The bishop’s army led by Choron András of Devecser and Nagy Ferenc returned a year later and besieged Tihany. After nine days of siege, the castellans, Szörényi Mihály and Csemperdi Miklós ceded the castle in exchange for free conduct. The defenders were allowed to take away their properties and weapons but they had to pay 200 gold Forints. Choron left 24 cavalrymen and 16 infantrymen in Tihany as a garrison. They were paid from the abbey’s income. King Ferdinand appointed János, the underage son of Choron András as the commander of Tihany on 1 December 1539.
During the Ottoman campaign of 1543, several castles fell to the enemy: Székesfehérvár, Siklós, Tata, Esztergom, including the bigger part of Tolna County. The attacks did not finish in 1544, and Endréd castle (Balatonendréd), opposite Tihany castle also fell to the Turks. The Hungarians exploded the nearby Fehérkő castle to prevent the enemy from using it.
In response to the imminent threat, the Diet of 1546 decided that the king should take care of the castles of Tihany, Dombó, Kaposújvár, Somogyvár, Lak, and Sziget castles. The law made in 1547 decided that Tihany must be defended by 24 cavalrymen and 16 infantrymen. Vázsony castle got 6 riders and 10 infantrymen, and Döbrönte castle received only 5 Hussars. We know that there were 40 Hussars and 50 infantrymen in Tihany in 1550.
Despite the truce, the Turks of Székesfehérvár castle destroyed the whole Highlands of Lake Balaton in 1548. Veszprém fell to them in 1552. Then, 25 Hussars and 25 footmen were sent to Tihany as reinforcement. The Chapter of Veszprém ceded the tax of its 12 villages for the defense expenses of Tihany, it was altogether 200 gold Forints. At that time, there were about 150 defenders in Tihany. General Sforza Pallavicini said in 1552 that the main task of Tihany, Vázsonykő, and Leveld castles was to block the Ottomans’ crossing of the lake in case they attacked Tapolca castle.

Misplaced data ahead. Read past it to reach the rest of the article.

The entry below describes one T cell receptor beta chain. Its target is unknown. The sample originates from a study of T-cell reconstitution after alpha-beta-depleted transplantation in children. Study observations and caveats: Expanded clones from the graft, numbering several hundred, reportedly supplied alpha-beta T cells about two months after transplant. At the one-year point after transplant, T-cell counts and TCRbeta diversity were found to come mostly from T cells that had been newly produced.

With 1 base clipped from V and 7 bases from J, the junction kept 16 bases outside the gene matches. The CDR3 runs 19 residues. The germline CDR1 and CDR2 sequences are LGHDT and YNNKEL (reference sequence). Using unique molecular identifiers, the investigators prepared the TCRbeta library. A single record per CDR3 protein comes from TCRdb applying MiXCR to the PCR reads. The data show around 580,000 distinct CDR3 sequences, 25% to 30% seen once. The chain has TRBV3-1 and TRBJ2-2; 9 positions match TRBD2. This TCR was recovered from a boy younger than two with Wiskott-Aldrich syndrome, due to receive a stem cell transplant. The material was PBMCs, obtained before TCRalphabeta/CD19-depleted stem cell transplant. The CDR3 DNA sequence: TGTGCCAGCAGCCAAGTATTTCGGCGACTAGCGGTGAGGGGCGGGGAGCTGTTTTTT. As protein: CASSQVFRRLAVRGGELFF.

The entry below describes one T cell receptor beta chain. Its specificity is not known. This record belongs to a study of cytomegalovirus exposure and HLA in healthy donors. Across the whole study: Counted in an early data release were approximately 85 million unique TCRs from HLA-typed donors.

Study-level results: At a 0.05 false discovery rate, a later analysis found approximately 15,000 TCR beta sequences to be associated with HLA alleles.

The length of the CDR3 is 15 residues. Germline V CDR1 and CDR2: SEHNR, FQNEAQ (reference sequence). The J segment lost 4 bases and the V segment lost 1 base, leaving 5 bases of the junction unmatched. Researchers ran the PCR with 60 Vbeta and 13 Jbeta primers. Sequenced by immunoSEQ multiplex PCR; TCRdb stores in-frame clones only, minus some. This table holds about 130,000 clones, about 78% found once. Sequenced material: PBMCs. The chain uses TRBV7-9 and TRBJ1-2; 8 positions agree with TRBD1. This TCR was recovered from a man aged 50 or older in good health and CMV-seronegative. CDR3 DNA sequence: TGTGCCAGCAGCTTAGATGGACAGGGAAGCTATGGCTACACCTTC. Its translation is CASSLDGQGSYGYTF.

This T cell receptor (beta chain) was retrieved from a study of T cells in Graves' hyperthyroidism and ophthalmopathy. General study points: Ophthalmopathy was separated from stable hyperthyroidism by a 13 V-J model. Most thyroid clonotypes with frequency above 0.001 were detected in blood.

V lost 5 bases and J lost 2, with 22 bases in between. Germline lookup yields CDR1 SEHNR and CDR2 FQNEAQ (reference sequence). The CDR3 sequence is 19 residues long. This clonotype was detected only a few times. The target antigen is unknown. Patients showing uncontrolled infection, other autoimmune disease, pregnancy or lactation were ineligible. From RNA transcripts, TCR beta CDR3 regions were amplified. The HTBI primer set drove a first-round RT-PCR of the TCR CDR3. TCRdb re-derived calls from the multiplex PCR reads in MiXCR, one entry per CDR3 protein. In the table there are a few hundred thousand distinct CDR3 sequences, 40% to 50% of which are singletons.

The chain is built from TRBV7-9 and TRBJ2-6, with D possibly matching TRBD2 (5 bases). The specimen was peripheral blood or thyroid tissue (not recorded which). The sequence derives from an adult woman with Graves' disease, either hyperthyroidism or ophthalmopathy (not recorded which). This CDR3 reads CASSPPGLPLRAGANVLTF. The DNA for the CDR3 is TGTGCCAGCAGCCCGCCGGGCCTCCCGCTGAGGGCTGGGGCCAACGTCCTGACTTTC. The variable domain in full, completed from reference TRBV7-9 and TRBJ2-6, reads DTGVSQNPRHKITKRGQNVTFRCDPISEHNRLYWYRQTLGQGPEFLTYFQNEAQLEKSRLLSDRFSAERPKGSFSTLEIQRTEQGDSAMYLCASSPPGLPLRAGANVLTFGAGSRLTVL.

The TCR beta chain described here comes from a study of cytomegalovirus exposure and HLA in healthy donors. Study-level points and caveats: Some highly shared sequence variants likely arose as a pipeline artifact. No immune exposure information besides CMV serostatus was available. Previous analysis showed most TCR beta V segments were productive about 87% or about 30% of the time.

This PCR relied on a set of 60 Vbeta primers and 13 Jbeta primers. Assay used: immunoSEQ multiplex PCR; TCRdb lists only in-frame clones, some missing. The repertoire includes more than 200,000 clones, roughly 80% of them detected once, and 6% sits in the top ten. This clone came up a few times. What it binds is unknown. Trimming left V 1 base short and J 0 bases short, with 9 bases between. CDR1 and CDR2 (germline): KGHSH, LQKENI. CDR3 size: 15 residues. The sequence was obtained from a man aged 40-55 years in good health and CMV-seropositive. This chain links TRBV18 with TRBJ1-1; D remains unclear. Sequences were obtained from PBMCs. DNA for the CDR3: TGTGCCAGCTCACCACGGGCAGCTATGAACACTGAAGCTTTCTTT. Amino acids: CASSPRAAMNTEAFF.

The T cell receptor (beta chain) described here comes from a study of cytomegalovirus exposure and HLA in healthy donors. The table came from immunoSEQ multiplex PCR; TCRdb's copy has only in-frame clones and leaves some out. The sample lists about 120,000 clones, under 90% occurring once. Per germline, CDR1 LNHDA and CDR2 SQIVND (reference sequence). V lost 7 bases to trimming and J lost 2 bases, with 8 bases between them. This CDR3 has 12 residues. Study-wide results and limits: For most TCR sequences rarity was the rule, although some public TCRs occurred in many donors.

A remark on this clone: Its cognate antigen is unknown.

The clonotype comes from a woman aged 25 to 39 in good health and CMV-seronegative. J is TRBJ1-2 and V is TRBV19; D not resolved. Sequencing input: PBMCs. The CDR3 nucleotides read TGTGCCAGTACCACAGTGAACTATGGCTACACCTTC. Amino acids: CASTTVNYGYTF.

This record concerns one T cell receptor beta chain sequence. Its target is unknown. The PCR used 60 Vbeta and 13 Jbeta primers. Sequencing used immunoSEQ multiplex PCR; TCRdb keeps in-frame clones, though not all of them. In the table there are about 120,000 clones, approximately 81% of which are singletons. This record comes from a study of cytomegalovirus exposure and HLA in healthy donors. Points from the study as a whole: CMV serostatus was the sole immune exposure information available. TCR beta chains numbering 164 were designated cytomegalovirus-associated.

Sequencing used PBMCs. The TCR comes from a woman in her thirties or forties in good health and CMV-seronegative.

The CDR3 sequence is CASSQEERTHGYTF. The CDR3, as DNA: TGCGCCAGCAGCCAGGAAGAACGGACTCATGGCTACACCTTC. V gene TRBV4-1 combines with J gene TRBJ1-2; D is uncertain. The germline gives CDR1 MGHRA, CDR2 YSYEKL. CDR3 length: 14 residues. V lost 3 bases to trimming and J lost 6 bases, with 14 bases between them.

Until 1554, the castellan of Tihany was Horváth Márk, then Takaró Mihály was in charge. Takaró found no cannons in the castle, and there were only 10 hook guns. The castle was also in very poor condition. The enemy attacked Csobánc and Tihany castles in 1554 but they were not successful. It is assumed, that the village called Apáti and its church were destroyed at that time, it used to be at the entrance of the Tihany peninsula. We also know that the Hussars of Tihany, Devecser, and Győr castles were lured into a trap near Paks by the Ottomans in October 1556, and 11 out of the 24 Hussars of Tihany perished there. You can read more about these fights on my page here:
Takaró Mihály, the castellan of Tihany attacked the palisade castle of Ságvár on 22 March 1557
The Military Council sent Bornemissza Ferenc to make a survey about the reinforcement and construction work of Tihany. He wrote a detailed report. We can learn from it that Captain Takaró had made a good job because he had the run-down walls rebuilt from stone, and the whole work was about to be completed. The moat was widened, and a new wooden palisade was built. Takaró noted that two more bastions were still needed, and he asked for 100 gold Forints for the expenses. All in all, Bornemissza suggested that Tihany’s castle should be demolished instead of spending money on it, or perhaps the weak wall at the entrance of the peninsula (rather it was an island) should be strengthened. He added to his report, that there were more cavalrymen than infantrymen in the garrison.
Tihany on the Borderland
Curiously, the attack in 1557 against Ságvár was almost entirely repeated in July 1558 when the same happened to the small Turkish palisade. The ambush took place on 7 July, and we have Takaró’s letter in which he gave a report about it to Nádasdy Tamás. This time, he found just four Turks who were chased into the stone church but one of them was killed because Takaró beheaded him before he could follow his comrades. Note: in this age, 98% of the Ottoman soldiers in Hungary were not Turks but Serbs, Albanians, and other sons of south-Slavic nations. Read more about the Turks in Hungary here: